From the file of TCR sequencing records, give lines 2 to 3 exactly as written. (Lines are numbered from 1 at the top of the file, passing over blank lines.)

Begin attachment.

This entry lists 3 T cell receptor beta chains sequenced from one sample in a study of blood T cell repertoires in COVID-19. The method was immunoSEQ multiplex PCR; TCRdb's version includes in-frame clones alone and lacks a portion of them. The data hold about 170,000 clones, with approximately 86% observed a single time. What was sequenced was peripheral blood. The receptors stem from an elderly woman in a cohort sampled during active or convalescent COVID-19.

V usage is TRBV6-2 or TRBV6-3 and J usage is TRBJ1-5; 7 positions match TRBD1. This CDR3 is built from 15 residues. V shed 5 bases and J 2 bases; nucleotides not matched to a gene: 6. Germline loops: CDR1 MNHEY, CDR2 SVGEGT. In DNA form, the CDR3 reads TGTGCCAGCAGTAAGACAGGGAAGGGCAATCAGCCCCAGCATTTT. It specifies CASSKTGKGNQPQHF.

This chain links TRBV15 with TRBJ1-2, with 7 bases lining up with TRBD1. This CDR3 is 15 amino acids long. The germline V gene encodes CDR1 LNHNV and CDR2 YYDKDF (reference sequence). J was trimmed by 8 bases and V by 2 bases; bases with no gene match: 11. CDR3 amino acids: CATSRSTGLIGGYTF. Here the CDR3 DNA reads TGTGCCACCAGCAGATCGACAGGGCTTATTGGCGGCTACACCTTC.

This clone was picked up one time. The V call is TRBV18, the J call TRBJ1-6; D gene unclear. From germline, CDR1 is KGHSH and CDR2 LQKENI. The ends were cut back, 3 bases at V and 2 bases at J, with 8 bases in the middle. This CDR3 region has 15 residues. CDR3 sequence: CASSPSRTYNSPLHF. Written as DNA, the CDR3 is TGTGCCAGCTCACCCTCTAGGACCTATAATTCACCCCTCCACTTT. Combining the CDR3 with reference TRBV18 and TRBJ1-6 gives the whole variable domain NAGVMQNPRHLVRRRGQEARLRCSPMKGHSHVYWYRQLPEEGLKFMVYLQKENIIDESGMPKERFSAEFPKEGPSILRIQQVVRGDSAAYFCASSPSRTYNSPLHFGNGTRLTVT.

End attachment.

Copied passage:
V usage is TRBV6-2 or TRBV6-3 and J usage is TRBJ1-5; 7 positions match TRBD1. This CDR3 is built from 15 residues. V shed 5 bases and J 2 bases; nucleotides not matched to a gene: 6. Germline loops: CDR1 MNHEY, CDR2 SVGEGT. In DNA form, the CDR3 reads TGTGCCAGCAGTAAGACAGGGAAGGGCAATCAGCCCCAGCATTTT. It specifies CASSKTGKGNQPQHF.

This chain links TRBV15 with TRBJ1-2, with 7 bases lining up with TRBD1. This CDR3 is 15 amino acids long. The germline V gene encodes CDR1 LNHNV and CDR2 YYDKDF (reference sequence). J was trimmed by 8 bases and V by 2 bases; bases with no gene match: 11. CDR3 amino acids: CATSRSTGLIGGYTF. Here the CDR3 DNA reads TGTGCCACCAGCAGATCGACAGGGCTTATTGGCGGCTACACCTTC.